SPRINGFIELD, IL – Very soon thousands of Illinois teenagers will walk across the stage to receive their high school diplomas. Families will congregate to celebrate these achievements. It is an exciting time full of gatherings and parties. Unfortunately, with celebrations often comes opportunities for underage drinking.
April is designated “National Alcohol Awareness Month,” a time to increase public awareness and understanding, reduce stigma and encourage local communities to focus on alcohol and alcohol-related issues and consequences. This April the important public health issue of underage drinking, a problem with devastating individual, family and community consequences, is being highlighted.
According to the *Illinois Youth Survey (IYS), alcohol is the drug of choice among Illinois youth and is the most commonly reported drug used across all age groups. As youth age, alcohol use increases. While about one out of three 8th graders report using alcohol in the past year, by the time they reach 12th grade, about two out of three report use in the past year. The IYS also found that binge drinking (consuming five or more drinks in a row during the past two weeks) is on the rise among 12th graders. In 2012, 30.5% of high schools seniors reported binge drinking compared to 23.4% in 2010.
“Underage alcohol use is not confined to one geographic or demographic area,” noted Karel Homrig, Executive Director of Prevention First. “So often underage drinking is overlooked and considered a rite of passage among teens. Another misconception is that adolescents can easily recover from alcohol use because their bodies are more resilient. However, the exact opposite is true.”
During adolescence the brain goes through rapid development and wiring changes. The brain’s frontal lobes, essential for functions such as emotional regulation, planning and organization, continue to develop through adolescence and young adulthood (American Academy of Pediatrics). Adolescent alcohol use can damage this wiring, which is essential to becoming a mature and thoughtful adult. The adolescent brain is more vulnerable to the toxic and addictive actions of alcohol. Adolescents need only drink half as much as adults to suffer negative effects. Alcohol use can impair parts of the brain that control memory, judgment and decision making, impulse control and motor control.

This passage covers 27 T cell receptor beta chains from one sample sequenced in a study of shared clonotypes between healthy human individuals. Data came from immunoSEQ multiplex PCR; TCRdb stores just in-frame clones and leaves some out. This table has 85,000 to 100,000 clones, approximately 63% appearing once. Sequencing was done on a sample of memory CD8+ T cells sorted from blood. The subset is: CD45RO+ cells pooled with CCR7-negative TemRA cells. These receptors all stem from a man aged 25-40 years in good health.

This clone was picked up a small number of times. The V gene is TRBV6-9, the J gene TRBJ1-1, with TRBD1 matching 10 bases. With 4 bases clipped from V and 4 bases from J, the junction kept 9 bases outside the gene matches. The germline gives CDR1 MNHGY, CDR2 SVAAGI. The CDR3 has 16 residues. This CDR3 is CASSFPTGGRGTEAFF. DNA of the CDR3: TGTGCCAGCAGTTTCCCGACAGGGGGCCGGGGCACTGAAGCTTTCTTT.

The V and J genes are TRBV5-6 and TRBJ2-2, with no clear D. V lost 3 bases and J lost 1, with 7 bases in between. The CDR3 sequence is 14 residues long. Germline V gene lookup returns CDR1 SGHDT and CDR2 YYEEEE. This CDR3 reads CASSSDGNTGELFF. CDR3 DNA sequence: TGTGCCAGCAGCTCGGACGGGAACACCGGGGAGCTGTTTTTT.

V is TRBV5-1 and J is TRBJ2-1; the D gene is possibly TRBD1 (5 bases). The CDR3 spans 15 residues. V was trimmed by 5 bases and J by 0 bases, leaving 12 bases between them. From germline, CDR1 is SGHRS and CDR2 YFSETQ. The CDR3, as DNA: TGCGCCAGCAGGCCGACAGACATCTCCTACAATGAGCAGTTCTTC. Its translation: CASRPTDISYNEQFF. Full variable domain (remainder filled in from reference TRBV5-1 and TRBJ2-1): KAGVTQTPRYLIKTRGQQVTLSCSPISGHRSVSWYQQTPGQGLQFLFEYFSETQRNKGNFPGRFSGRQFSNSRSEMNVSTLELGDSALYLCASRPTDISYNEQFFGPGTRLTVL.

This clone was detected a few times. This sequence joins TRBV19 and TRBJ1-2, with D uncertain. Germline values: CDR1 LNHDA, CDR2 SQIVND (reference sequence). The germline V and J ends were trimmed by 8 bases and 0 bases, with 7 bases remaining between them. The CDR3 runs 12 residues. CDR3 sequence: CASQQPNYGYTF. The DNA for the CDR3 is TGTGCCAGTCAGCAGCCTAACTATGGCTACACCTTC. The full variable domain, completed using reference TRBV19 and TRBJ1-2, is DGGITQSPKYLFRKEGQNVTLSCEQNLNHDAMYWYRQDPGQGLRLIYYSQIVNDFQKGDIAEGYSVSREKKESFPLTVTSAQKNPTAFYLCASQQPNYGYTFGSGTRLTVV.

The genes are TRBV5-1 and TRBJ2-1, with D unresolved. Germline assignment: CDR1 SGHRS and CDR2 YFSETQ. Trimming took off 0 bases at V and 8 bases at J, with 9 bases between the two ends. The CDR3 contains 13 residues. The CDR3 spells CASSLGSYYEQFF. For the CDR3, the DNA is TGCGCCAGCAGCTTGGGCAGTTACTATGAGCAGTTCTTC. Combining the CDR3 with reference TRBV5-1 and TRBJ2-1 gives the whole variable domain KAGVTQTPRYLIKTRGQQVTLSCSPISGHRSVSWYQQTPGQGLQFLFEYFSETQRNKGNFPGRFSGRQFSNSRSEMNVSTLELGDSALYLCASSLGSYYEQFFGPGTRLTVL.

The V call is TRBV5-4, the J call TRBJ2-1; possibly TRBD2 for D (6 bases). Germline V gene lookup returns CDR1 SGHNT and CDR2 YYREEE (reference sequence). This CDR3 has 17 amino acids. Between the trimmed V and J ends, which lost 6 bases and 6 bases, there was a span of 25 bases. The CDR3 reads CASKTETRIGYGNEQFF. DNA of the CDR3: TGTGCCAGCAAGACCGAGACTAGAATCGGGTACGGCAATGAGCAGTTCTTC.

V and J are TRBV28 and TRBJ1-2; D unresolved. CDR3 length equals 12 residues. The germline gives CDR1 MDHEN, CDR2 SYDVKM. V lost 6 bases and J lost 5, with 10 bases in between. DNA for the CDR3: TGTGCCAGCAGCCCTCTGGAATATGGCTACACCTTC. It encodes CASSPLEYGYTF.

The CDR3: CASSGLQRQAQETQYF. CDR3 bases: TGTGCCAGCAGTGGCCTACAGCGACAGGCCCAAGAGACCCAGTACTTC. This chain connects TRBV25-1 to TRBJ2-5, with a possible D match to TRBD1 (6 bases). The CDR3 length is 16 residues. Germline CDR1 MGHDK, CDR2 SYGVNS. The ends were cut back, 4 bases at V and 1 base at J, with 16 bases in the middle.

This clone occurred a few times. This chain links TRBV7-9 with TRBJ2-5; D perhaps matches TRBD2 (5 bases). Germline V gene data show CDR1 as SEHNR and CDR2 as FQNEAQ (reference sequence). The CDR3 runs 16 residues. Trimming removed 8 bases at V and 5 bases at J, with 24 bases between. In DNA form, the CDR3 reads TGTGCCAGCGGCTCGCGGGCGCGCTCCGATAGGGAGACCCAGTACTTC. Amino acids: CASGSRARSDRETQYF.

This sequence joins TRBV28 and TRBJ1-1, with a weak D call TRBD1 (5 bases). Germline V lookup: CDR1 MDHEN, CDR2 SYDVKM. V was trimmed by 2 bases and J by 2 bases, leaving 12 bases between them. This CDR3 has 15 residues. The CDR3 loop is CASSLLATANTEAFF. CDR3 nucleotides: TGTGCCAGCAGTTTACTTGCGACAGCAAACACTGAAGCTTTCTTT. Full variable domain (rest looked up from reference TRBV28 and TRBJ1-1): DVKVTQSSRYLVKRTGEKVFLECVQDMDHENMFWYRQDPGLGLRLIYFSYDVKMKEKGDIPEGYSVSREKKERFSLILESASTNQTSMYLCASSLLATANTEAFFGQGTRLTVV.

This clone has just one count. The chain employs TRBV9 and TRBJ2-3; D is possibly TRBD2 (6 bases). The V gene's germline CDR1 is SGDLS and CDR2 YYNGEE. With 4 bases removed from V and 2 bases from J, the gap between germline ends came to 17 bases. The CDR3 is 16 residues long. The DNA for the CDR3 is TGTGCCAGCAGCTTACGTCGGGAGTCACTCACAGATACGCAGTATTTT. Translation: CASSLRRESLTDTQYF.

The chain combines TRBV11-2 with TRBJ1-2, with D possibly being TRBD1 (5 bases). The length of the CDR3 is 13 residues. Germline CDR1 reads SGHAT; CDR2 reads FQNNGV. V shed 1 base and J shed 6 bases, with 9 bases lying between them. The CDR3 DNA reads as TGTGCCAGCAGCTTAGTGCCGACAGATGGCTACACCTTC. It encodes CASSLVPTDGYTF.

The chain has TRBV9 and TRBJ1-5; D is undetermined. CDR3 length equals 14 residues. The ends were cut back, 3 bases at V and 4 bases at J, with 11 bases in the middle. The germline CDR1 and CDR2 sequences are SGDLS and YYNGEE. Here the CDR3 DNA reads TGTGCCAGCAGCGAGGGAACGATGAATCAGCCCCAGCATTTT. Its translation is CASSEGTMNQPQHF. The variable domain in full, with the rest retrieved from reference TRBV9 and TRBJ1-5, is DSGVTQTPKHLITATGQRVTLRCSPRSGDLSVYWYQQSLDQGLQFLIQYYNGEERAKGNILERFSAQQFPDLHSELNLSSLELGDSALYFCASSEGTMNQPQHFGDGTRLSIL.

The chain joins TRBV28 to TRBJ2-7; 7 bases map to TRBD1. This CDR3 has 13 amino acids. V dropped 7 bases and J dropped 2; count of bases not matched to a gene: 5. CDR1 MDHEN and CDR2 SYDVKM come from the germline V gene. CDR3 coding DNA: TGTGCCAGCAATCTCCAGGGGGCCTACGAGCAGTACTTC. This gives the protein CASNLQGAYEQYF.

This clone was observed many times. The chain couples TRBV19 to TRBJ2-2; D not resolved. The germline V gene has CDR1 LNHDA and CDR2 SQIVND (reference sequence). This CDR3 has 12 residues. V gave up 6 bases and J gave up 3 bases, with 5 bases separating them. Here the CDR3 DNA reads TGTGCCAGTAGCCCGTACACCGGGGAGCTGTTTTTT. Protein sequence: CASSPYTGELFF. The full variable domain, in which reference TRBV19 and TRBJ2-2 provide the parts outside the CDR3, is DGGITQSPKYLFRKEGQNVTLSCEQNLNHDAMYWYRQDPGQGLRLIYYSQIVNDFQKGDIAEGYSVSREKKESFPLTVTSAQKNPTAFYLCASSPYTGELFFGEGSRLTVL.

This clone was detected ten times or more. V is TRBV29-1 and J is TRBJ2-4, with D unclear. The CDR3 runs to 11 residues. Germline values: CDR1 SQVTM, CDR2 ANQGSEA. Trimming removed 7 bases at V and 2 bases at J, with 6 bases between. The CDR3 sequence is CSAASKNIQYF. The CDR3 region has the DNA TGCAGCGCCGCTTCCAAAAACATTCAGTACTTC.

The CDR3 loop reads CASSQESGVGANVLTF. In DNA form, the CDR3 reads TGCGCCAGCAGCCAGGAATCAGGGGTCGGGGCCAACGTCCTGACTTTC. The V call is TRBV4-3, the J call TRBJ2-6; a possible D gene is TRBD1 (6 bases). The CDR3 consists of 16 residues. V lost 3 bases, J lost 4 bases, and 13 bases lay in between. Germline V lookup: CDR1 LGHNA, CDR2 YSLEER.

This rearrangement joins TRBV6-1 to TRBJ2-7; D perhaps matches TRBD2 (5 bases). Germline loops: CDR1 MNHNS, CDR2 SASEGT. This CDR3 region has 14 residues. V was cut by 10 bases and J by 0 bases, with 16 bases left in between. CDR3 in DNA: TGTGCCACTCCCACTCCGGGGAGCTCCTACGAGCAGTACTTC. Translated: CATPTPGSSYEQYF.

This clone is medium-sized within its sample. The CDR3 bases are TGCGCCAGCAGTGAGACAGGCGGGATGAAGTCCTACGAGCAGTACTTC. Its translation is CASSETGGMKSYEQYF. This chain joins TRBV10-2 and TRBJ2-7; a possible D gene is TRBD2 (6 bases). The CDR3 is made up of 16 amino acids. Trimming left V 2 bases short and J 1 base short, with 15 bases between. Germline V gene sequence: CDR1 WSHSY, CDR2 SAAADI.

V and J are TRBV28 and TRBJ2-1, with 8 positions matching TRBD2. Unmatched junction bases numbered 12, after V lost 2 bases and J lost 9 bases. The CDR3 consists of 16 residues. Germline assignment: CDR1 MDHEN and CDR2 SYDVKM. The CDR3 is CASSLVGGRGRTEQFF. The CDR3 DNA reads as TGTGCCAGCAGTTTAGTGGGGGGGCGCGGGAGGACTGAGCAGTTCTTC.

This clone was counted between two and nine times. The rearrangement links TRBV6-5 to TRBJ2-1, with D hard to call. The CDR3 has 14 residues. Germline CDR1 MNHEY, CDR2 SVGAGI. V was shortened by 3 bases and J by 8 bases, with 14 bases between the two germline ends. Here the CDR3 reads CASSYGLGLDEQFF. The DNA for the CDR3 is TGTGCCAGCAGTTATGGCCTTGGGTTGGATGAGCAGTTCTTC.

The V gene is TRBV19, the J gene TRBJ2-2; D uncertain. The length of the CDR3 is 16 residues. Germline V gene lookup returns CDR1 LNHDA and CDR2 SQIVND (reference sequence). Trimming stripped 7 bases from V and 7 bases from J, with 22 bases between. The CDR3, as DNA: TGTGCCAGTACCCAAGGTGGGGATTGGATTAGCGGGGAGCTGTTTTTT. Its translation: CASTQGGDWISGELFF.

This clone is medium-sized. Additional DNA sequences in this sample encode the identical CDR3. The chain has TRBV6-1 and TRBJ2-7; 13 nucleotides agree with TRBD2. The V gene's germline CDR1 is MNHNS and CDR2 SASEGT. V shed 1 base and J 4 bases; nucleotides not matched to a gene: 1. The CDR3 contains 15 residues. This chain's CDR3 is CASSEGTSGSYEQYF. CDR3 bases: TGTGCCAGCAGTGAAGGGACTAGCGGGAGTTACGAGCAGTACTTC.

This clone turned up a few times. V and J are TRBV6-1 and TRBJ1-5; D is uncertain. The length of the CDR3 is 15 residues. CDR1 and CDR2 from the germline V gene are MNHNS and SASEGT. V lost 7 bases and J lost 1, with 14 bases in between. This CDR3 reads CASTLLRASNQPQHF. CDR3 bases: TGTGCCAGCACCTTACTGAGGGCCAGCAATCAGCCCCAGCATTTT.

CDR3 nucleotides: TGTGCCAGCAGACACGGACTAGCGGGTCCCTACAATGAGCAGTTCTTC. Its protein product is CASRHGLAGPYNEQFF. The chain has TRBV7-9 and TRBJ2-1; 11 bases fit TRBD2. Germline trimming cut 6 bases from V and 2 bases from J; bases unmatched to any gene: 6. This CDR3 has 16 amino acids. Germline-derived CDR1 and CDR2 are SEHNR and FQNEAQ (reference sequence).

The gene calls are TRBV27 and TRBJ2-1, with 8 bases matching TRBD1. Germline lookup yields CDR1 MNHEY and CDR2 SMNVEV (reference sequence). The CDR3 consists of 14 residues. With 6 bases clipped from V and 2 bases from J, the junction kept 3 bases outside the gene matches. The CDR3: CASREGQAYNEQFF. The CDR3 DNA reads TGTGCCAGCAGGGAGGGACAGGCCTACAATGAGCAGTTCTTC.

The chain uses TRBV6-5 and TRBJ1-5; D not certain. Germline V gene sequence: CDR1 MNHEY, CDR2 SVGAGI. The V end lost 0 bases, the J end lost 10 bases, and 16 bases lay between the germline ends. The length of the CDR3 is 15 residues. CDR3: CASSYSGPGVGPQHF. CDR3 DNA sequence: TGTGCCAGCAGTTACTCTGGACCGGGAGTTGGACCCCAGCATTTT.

There are many negative consequences to teenage alcohol use including:
• Adolescent drinkers perform poorly in school, are more likely to fall behind and have an increased risk of health and social problems, depression, suicidal thoughts and violence than their non-drinking peers.
• Adolescent drinkers scored worse than non-users on vocabulary, general information, memory and memory retrieval.
• Verbal and non-verbal information recall was most heavily affected, with a 10 percent performance decrease in alcohol users.
• Alcohol affects the sleep cycle, resulting in impaired learning and memory as well as disrupted release of hormones necessary for growth and maturation.
• Youth who begin drinking before the age of 15 are five times more likely to develop alcohol problems or addiction than those who start after age 21.
Families and schools can become involved in spreading awareness and the importance of preventing underage drinking in a number of ways. The Prevention First Virtual Clearinghouse (https://www.prevention.org/Resources/VirtualClearinghouse.aspx) provides a great number of resources that can be used by parents, schools, and teens. Topics include “Parents/Caregivers Help” and “Underage Substance Abuse/Drinking.” Each topic includes access to fact sheets, kits, and other documents and resources that individuals will find useful as they work to keep their children safe.
It is important for parents to remember that the most important tool they have is their voice. According to the Partnership for Drug-Free Kids, kids who learn about the risks of alcohol and drugs from their parents are significantly less likely to use drugs, yet 20 percent report not getting that benefit.
Schools are encouraged to start a Students Against Destructive Decisions (SADD) chapter. SADD is a peer-to-peer education, prevention and activism organization dedicated to preventing destructive decisions. Their mission is to provide students with the best prevention tools possible to deal with the issues of underage drinking, other drug use, risky and impaired driving, and other destructive decisions.
*According to the 2012 Illinois Youth Survey – the Illinois Department of Human Services (IDHS) has funded the administration of the Illinois Youth Survey (IYS) biennially since 1990. The IYS is a self-report survey administered in school settings and is designed to gather information about a variety of health and social indicators including substance use patterns and attitudes of Illinois youth.